Return of the weirdosWritten by Mighty Wyte (Matt Feher) | | firstname.lastname@example.org
If Hip-Hop is dead, this must be its Easter. Da Basix will host a listening party at Ground Level Coffee from 8 p.m. to 10 p.m. April 9 to promote its new album, “Return of The Weirdo’s.”
Da Basix don’t create the “My chain is so big, candy paint drippin’, dubs on the whip, poppin’ bottles in the club” b.s. that has poisoned the airwaves as of late. They make the same style of hip-hop that the world fell in love with long ago.
EmCee/producer Lagik of Da Basix said, “We’re tryin’ to keep it as close to the basics as possible with this album. This is lyric- and beat-oriented music with tough beats.”
A local staple for more than a decade, Da Basix are still giving fans of real Hip-Hop something new to blast.
DJ Ill Sid and Lagik split production duties and do so with seamless talent. Solid and heavy bass lines, thick and punchy kicks, and snares with the bite that Da Basix have become known for round out the sound that Lagik and Swill Gates dominate.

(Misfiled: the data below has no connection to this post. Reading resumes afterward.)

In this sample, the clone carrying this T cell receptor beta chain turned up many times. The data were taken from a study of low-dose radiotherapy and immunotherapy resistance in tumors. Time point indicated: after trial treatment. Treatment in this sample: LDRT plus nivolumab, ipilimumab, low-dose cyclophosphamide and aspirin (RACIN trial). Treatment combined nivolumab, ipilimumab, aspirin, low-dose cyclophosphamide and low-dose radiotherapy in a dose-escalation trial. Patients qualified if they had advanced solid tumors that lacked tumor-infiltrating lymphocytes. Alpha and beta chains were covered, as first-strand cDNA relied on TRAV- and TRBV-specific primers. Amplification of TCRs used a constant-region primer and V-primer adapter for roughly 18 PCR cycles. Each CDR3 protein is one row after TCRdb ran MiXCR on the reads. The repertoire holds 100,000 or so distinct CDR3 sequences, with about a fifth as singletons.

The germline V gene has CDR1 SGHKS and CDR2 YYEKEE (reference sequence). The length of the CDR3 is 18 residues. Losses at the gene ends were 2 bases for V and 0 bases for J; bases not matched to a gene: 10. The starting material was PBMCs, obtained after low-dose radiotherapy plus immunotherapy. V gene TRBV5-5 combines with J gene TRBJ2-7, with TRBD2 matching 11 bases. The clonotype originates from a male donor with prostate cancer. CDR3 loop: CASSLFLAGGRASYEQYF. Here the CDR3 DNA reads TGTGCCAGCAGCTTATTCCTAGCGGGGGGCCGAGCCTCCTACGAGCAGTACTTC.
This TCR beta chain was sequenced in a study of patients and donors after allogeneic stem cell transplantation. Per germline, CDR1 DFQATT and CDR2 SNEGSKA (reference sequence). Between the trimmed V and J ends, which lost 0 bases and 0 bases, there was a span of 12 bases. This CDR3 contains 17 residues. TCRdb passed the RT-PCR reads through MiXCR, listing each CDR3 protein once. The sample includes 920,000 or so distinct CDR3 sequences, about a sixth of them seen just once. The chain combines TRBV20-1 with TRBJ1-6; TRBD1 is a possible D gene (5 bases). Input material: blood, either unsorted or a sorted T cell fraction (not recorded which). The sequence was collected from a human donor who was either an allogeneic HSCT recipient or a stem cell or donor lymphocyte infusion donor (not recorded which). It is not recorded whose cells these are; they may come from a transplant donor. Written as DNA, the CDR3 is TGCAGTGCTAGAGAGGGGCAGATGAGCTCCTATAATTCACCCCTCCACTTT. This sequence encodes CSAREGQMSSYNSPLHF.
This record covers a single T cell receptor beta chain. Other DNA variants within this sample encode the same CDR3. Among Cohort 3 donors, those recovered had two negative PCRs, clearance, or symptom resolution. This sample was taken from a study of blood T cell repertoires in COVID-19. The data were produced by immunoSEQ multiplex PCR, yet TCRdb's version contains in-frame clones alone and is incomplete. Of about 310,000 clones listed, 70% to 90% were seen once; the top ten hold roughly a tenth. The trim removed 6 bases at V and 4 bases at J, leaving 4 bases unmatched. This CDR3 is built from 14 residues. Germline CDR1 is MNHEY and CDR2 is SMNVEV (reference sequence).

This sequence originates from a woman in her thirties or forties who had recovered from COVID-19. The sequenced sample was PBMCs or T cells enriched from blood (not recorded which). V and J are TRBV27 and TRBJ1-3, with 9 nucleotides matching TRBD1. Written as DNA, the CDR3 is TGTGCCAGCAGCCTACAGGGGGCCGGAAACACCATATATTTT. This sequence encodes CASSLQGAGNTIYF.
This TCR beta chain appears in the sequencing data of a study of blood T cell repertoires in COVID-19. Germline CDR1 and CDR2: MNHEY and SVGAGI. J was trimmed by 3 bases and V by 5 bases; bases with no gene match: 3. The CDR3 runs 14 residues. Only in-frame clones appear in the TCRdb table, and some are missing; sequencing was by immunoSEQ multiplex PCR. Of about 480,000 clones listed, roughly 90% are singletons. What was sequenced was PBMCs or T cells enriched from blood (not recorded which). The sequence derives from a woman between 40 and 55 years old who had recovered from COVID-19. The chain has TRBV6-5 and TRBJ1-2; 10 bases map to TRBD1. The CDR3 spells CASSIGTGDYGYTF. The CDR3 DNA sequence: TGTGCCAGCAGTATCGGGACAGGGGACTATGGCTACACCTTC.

Lagik’s lyrical style is clever and thoughtful. His cadence is fluid and dynamic, and every line the man delivers is packed with content, something we don’t get from hip-hop much any more. Able to mold any thought, condition or situation to his will, Lagik is the type of lyricist who makes listeners use the rewind button.
Swill Gates on the other hand is a bully, plain and simple. He possesses a smooth and polished style but he packs a punch. Swill is the “speak softly, carry a big stick” kind of artist. He’s laidback and deliberate. He doesn’t need to tell you that he’s not the type to be played with.
In-house producer DJ Ill Sid is just dope. He’s got his own sound, rhythm-laced style and an identifiable production technique. Sid’s bulletproof beats, expertly constructed sample arrangements and monstrous bass lines, force the listener to bob the head as if it were an involuntary reaction.
Without a doubt, the listening party at Ground Level will be something to attend. Be there or quit complainin’ about the status of Hip-Hop.